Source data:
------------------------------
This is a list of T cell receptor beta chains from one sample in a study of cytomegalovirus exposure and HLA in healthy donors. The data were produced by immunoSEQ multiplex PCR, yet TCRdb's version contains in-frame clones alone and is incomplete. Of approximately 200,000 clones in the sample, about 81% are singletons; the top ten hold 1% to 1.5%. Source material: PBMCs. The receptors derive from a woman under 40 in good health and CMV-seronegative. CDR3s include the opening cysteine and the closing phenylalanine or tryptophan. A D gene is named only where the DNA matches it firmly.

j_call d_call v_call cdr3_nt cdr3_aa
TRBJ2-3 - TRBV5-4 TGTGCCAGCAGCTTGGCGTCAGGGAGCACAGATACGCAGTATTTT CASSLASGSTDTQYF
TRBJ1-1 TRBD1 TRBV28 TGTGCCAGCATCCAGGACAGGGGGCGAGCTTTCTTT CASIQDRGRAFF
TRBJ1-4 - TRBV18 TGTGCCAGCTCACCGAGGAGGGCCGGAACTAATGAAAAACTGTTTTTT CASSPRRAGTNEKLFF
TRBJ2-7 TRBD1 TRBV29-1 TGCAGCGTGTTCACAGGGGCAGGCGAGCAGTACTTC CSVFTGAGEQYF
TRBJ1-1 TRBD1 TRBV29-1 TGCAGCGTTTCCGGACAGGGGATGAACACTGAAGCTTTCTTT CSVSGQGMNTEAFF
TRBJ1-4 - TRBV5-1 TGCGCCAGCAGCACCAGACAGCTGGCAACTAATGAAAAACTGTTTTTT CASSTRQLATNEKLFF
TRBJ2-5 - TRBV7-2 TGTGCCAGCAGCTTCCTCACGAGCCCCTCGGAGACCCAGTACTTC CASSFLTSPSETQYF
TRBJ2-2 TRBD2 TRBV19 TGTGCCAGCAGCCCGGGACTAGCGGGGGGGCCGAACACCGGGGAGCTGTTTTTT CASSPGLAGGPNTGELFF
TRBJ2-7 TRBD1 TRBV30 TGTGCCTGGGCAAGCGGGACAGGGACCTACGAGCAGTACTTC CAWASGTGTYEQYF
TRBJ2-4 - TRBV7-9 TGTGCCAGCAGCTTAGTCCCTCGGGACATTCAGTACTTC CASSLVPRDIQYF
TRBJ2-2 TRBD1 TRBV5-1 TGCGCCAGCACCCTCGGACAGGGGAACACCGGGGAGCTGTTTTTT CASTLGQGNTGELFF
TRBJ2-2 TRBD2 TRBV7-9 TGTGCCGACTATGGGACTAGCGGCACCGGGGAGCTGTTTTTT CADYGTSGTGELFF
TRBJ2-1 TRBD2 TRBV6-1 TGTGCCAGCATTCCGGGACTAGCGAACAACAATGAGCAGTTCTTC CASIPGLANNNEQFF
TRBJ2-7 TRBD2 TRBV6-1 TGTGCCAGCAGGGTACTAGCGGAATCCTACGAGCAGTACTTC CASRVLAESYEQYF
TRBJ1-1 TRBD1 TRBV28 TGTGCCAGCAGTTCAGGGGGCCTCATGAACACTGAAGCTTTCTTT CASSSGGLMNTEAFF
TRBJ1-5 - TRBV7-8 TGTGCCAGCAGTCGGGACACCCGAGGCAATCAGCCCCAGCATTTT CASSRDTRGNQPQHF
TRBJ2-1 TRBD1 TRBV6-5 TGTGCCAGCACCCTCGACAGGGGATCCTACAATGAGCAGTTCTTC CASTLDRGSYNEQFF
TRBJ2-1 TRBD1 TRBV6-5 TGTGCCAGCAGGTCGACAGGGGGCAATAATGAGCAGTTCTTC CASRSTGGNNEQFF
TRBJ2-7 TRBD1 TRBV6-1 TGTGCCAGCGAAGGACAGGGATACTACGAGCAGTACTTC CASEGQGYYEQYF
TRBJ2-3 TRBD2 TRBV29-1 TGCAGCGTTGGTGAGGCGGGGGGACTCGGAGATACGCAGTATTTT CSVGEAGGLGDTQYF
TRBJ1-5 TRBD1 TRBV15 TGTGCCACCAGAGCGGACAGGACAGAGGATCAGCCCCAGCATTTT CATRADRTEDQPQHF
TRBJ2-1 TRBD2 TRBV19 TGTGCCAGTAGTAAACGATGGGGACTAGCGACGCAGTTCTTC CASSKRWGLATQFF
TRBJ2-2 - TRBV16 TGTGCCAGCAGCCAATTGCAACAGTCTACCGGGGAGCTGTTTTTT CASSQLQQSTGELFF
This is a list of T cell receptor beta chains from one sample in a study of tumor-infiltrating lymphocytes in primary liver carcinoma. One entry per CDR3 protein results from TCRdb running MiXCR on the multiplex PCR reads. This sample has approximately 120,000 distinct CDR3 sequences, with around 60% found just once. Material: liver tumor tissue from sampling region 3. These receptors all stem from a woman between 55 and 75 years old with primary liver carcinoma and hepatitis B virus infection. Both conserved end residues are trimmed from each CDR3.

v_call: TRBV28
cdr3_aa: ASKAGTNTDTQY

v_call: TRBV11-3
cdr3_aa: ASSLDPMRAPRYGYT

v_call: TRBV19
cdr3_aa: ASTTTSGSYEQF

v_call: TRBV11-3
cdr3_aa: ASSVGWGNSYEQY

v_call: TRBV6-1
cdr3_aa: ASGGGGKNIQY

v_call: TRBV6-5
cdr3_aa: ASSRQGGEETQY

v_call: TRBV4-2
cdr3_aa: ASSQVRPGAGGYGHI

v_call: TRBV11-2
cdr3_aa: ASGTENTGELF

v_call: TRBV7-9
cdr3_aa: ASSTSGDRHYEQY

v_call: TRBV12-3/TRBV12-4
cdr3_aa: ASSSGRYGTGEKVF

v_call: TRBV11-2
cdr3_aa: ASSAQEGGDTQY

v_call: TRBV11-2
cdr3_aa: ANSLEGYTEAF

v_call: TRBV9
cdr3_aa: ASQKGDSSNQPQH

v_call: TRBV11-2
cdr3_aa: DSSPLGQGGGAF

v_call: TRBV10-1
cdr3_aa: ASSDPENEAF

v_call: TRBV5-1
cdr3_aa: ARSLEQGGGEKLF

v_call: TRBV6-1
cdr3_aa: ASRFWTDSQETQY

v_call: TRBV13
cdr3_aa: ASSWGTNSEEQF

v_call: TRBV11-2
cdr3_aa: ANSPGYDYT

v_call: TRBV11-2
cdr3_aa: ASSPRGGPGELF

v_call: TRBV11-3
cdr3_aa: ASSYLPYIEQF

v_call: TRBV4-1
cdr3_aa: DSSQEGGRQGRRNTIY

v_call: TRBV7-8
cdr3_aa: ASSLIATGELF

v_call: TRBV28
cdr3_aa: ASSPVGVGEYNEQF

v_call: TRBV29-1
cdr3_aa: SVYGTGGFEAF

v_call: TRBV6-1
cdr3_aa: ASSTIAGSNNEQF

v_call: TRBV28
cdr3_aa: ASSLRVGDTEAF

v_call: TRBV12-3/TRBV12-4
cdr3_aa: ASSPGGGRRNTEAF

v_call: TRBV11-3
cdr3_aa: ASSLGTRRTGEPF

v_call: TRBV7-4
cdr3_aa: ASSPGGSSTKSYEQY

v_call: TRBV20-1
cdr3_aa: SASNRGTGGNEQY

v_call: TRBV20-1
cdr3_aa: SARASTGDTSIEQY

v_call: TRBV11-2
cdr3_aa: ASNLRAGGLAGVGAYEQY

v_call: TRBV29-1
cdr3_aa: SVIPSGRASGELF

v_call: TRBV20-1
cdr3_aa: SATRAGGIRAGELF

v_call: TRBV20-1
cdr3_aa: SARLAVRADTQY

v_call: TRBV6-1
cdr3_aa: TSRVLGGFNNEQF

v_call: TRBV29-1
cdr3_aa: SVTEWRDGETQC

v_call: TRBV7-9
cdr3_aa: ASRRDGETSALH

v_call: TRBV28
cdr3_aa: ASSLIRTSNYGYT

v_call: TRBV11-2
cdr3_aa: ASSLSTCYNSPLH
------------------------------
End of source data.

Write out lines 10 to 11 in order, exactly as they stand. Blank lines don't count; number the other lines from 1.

TRBJ2-2 TRBD2 TRBV19 TGTGCCAGCAGCCCGGGACTAGCGGGGGGGCCGAACACCGGGGAGCTGTTTTTT CASSPGLAGGPNTGELFF
TRBJ2-7 TRBD1 TRBV30 TGTGCCTGGGCAAGCGGGACAGGGACCTACGAGCAGTACTTC CAWASGTGTYEQYF